Written by: Crystal Williams, AILA
Yesterday, I looked down at my speedometer to see that I was driving at 55 mph in a 40 mph zone. I clearly was in violation of traffic laws.
I came home to notice my neighbor firing up a barbeque grill on his balcony–a definite violation of the city fire code.
I then read about how a list of supposed “illegal immigrants” was assembled and circulated in Utah, a probable violation of a host of laws, particularly if, as accused, it was state government employees behind the list.
Yet no one calls me or the millions like me an illegal driver. No one would think to call my neighbor an illegal griller. And has anyone called the Utah culprits illegal list-makers? Not to mention, would anyone dream of converting the adjective into a noun and calling us all “illegals”? Yet, we are all just as “illegal” as the people who are in the U.S. in violation of the immigration laws. (And, yes, the grilling and, in the jurisdiction it happened, the speeding are civil, not criminal, violations. But so is being unlawfully present in the U.S.)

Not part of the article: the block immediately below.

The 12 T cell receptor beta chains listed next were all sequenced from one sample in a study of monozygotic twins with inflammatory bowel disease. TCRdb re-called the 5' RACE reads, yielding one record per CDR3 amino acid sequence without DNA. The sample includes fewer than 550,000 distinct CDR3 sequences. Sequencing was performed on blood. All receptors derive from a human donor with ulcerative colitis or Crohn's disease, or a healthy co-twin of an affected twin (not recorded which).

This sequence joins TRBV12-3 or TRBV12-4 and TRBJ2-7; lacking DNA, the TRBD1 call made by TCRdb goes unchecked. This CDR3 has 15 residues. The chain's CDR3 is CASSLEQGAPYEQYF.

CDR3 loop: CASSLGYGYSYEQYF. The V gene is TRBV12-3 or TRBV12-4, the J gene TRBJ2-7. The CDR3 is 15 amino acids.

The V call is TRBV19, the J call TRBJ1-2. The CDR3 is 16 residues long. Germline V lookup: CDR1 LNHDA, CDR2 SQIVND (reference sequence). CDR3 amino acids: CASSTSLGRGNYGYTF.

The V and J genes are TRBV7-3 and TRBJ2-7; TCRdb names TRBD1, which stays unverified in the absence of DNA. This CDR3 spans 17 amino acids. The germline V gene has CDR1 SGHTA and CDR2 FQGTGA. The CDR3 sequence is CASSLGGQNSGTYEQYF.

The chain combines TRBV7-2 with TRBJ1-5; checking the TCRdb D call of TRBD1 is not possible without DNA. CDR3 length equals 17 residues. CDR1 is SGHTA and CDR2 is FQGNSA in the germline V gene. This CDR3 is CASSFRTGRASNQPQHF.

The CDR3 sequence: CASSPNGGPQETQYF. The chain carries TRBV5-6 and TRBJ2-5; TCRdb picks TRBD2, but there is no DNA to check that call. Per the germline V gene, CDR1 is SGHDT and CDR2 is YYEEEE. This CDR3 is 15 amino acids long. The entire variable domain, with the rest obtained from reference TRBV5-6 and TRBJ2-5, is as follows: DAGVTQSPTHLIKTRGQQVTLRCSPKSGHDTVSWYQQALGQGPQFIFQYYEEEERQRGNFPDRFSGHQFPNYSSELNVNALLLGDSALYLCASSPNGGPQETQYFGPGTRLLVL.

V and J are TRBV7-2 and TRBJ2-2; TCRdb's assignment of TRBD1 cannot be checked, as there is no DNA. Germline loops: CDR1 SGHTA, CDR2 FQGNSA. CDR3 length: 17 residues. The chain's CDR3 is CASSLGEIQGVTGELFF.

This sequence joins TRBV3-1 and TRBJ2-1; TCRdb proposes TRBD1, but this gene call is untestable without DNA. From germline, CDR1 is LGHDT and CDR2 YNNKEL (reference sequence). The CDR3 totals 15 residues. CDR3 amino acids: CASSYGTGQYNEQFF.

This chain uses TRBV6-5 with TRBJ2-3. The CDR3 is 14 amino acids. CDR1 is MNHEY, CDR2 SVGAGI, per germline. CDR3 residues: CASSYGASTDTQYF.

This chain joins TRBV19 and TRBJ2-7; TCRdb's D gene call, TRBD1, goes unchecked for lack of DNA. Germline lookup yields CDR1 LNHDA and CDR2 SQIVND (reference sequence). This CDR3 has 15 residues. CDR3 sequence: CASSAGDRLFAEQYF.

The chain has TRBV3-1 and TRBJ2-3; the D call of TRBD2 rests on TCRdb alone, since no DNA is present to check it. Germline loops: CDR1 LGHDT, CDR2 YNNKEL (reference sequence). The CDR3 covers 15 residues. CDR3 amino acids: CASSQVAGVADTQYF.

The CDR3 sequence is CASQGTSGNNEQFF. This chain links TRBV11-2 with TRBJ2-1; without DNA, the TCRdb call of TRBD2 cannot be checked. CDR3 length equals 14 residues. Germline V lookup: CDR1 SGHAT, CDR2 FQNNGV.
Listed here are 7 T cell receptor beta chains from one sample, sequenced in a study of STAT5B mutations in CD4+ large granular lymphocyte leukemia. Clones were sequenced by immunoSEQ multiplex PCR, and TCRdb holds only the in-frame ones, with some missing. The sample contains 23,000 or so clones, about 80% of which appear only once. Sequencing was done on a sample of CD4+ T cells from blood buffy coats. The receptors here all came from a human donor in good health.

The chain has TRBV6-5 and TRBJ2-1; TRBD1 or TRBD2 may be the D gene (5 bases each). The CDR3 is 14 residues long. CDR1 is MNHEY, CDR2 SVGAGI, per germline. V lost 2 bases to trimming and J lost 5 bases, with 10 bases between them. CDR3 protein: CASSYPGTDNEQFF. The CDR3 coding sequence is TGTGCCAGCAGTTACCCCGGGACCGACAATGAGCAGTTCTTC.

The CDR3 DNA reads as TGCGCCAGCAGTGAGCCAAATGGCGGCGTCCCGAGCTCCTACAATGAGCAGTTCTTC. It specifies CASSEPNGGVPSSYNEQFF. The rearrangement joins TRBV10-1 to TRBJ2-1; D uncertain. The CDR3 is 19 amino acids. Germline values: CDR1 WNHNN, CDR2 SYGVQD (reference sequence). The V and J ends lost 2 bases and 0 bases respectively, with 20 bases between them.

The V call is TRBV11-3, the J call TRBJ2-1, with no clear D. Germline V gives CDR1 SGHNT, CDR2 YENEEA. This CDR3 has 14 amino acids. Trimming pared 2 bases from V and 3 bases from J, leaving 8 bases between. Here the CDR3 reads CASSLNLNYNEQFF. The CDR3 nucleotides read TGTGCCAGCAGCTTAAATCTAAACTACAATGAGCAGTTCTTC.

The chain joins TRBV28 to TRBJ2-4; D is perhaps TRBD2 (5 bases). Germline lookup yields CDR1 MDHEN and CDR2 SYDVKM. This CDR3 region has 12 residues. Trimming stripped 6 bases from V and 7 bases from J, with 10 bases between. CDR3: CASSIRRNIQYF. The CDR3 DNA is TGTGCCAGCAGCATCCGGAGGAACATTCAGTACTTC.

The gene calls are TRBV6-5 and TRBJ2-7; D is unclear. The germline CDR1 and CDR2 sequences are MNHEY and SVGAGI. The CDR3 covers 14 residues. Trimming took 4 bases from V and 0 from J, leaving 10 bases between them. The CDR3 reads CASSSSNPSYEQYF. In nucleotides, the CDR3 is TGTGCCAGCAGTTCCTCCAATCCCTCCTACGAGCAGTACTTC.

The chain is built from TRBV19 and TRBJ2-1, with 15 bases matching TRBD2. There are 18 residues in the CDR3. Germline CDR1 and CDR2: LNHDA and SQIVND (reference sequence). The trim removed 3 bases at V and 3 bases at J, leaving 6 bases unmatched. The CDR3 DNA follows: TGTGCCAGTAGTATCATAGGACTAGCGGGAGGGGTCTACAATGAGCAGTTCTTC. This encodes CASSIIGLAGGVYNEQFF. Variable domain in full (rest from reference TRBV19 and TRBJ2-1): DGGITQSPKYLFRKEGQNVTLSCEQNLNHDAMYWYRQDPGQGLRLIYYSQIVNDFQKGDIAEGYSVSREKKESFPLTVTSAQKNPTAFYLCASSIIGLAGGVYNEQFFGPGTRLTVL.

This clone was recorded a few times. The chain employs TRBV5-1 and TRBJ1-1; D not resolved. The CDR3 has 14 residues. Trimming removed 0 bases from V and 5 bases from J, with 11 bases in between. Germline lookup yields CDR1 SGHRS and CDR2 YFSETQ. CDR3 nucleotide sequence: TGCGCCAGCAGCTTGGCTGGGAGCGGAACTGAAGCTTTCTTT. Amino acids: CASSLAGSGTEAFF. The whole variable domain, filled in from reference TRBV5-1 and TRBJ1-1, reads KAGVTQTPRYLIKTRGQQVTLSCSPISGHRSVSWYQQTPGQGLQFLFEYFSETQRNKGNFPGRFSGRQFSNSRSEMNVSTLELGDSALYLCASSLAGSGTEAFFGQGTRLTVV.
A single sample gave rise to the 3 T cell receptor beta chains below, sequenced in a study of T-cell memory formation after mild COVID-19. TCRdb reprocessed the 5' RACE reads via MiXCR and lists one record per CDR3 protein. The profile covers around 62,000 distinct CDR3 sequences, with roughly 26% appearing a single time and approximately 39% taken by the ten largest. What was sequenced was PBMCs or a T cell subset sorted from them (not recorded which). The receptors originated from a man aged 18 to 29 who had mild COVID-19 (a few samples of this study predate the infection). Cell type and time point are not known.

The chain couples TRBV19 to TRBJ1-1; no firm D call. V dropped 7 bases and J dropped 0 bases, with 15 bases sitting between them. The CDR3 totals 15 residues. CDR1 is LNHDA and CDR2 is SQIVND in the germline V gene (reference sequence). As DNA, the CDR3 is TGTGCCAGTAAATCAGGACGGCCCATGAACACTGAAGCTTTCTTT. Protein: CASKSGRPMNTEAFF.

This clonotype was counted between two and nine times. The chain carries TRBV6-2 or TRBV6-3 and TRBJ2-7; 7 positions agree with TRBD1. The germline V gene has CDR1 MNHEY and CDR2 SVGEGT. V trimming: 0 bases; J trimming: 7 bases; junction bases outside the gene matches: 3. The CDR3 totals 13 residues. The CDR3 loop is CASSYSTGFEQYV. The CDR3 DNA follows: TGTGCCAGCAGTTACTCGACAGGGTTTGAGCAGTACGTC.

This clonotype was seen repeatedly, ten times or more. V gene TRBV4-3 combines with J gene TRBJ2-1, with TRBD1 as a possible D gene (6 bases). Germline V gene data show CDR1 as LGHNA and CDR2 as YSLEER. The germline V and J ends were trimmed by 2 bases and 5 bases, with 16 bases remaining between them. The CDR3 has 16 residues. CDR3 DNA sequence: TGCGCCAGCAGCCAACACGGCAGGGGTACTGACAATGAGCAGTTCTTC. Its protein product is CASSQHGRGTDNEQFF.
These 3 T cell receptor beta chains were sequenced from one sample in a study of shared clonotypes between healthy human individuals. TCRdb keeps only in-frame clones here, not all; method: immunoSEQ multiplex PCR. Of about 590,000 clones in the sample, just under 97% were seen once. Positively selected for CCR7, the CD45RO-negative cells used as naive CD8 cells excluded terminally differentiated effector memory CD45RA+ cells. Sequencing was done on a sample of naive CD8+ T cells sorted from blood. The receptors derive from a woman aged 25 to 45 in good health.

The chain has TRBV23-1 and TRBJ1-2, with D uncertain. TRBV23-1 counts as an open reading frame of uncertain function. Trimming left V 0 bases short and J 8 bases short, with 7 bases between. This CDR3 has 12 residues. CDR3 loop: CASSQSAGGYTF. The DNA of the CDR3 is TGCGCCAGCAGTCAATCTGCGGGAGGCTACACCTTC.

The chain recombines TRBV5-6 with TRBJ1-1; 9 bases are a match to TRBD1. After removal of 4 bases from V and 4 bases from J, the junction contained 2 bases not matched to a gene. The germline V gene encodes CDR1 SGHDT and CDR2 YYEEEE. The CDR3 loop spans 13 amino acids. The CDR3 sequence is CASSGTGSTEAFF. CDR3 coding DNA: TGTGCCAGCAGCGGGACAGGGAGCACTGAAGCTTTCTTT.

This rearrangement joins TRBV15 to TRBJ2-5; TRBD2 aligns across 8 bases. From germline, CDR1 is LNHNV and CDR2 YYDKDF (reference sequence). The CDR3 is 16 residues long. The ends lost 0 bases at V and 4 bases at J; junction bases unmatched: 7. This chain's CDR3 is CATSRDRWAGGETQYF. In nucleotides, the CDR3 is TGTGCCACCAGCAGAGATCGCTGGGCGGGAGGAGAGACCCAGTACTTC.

Every time I speak publicly about immigration, I get the predictable crop of sloganeering and hate emails, with the former usually saying “what part of illegal don’t you understand?”
So, let me answer. People who have come to the U.S. to pick our crops, clean our tables, maintain our yards and take care of our children or grandparents are referred to as “illegals,” as though they are somehow heinous people, and yet those of us who put ourselves and others at risk of potentially fatal car wrecks or fires, or those who have put others at risk of identity theft, vengeful violence, and sheer privacy invasion, are not heatedly condemned.
That is the part of illegal that I don’t understand.